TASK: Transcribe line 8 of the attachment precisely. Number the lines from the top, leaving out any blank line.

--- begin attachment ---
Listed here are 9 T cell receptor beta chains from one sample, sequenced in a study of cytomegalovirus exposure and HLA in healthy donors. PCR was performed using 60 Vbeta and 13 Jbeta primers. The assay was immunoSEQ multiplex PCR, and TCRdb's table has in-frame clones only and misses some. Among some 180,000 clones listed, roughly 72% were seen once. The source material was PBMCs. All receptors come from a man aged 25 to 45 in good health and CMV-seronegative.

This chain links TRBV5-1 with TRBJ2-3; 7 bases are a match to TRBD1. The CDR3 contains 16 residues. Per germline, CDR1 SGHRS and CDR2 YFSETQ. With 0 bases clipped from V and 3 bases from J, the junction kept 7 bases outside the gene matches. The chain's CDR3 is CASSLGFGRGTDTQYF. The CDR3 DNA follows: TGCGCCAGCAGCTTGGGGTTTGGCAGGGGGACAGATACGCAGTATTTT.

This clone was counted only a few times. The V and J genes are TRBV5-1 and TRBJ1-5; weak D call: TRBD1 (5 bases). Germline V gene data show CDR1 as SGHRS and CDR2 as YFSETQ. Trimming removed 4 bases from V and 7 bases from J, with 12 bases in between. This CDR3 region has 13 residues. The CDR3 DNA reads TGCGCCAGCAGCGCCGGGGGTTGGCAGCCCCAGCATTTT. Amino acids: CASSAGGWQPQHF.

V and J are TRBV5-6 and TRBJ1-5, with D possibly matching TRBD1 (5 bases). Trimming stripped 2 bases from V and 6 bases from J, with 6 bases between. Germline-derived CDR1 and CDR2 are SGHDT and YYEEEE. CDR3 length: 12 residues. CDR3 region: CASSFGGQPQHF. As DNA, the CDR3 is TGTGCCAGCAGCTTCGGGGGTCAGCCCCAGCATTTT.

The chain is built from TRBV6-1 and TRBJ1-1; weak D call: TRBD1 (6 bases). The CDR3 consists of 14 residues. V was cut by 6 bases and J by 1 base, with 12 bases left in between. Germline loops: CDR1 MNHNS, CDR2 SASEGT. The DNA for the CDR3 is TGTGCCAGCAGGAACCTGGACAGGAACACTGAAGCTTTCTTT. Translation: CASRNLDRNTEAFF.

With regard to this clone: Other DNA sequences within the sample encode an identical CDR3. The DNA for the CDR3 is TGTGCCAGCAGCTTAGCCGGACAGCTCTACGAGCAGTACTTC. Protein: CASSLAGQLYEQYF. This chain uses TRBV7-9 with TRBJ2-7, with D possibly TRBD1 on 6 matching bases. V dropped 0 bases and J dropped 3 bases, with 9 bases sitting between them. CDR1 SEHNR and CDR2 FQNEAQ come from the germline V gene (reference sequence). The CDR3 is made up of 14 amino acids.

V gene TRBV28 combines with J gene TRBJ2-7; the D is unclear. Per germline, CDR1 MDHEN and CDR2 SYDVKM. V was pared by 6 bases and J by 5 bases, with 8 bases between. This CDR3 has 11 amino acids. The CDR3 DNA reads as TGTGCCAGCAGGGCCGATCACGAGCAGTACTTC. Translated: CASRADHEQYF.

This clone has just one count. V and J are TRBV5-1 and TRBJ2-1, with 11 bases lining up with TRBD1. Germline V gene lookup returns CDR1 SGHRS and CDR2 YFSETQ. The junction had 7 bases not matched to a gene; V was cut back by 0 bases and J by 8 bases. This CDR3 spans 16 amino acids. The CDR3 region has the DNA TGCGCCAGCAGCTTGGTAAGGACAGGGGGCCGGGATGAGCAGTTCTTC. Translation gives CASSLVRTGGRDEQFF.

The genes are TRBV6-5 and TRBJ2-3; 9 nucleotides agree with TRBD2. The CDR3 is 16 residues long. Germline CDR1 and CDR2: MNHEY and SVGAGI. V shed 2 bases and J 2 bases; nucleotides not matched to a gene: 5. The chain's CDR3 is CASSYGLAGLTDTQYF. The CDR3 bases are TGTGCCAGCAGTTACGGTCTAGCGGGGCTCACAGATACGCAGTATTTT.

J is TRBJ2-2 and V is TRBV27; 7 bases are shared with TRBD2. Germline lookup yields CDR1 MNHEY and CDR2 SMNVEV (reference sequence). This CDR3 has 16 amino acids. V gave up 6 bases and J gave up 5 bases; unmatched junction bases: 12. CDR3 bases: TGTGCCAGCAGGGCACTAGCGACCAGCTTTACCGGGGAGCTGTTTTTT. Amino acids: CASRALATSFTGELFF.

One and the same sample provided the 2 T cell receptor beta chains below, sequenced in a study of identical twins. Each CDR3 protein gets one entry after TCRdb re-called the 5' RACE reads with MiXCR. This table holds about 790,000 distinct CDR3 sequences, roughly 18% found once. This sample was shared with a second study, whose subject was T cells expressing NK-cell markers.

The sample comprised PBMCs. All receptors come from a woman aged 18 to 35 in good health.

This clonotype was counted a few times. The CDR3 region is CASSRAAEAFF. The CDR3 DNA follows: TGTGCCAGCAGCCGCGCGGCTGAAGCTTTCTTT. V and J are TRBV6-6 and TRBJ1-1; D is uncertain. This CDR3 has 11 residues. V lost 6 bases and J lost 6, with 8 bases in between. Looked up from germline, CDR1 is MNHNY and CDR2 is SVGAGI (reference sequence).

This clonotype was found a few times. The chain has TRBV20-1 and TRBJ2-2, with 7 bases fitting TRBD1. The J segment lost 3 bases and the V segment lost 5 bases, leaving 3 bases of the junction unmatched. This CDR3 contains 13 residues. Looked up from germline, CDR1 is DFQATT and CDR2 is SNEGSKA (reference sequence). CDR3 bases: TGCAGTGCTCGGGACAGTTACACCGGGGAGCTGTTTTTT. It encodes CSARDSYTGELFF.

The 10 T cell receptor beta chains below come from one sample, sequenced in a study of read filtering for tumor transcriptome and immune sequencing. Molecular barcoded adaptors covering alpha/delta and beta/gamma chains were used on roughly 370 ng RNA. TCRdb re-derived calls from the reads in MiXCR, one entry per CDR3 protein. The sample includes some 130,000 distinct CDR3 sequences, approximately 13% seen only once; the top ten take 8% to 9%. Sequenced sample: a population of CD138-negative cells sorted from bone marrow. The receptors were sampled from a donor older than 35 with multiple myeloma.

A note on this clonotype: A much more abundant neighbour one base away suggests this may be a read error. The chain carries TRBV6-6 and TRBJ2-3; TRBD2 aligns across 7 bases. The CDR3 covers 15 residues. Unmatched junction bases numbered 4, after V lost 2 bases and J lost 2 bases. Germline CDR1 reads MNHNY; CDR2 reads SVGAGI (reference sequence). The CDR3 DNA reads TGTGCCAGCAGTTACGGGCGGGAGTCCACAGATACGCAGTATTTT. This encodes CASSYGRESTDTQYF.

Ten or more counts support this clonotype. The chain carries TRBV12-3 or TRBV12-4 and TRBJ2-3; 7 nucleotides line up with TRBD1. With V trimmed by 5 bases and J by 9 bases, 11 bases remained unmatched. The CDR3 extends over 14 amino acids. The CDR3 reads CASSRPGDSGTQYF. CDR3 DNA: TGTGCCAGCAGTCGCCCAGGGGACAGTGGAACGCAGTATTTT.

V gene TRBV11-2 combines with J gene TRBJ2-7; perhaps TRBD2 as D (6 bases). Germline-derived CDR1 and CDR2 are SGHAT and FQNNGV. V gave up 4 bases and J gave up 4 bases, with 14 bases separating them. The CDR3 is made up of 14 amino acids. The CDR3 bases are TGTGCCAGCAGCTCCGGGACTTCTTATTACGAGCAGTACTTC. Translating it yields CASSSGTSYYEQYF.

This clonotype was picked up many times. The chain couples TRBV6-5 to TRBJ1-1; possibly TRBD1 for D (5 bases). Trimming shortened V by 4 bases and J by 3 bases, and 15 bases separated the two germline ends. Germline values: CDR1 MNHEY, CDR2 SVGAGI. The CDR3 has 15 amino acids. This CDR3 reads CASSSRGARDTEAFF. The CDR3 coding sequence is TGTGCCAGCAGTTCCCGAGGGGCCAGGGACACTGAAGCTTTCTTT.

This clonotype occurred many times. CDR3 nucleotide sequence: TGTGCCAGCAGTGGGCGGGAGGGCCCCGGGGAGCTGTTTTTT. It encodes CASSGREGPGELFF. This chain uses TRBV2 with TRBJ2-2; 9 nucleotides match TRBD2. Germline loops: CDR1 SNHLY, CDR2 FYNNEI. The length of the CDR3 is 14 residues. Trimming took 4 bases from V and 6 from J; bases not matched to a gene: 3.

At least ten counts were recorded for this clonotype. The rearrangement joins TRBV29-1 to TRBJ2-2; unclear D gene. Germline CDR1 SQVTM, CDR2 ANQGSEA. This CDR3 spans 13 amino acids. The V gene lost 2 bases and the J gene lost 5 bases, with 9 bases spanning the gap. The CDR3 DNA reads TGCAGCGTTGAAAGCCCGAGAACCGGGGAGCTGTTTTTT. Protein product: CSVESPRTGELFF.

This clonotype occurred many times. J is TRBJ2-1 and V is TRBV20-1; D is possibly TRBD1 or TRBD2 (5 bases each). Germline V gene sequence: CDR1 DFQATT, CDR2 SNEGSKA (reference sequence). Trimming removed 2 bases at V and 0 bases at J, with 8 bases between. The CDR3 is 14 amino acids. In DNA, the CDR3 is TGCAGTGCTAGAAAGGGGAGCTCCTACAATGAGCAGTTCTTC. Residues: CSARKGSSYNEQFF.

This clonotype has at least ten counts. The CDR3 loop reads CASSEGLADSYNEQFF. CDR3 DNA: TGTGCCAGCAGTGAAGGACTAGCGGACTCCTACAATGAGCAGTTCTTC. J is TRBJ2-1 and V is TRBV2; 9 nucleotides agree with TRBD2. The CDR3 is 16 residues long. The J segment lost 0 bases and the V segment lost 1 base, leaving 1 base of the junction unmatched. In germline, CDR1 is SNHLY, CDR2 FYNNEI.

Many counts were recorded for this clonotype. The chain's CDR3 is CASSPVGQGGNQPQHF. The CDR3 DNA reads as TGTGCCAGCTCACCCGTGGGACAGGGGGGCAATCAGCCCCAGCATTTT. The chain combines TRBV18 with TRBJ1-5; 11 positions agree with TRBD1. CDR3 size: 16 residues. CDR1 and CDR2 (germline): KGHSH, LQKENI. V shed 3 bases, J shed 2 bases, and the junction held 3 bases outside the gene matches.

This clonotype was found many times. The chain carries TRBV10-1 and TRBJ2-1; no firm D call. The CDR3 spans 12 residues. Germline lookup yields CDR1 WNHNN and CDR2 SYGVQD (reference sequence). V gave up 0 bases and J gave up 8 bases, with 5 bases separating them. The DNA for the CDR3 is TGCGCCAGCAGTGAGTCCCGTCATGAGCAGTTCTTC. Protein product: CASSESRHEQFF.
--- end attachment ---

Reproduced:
This clone has just one count. V and J are TRBV5-1 and TRBJ2-1, with 11 bases lining up with TRBD1. Germline V gene lookup returns CDR1 SGHRS and CDR2 YFSETQ. The junction had 7 bases not matched to a gene; V was cut back by 0 bases and J by 8 bases. This CDR3 spans 16 amino acids. The CDR3 region has the DNA TGCGCCAGCAGCTTGGTAAGGACAGGGGGCCGGGATGAGCAGTTCTTC. Translation gives CASSLVRTGGRDEQFF.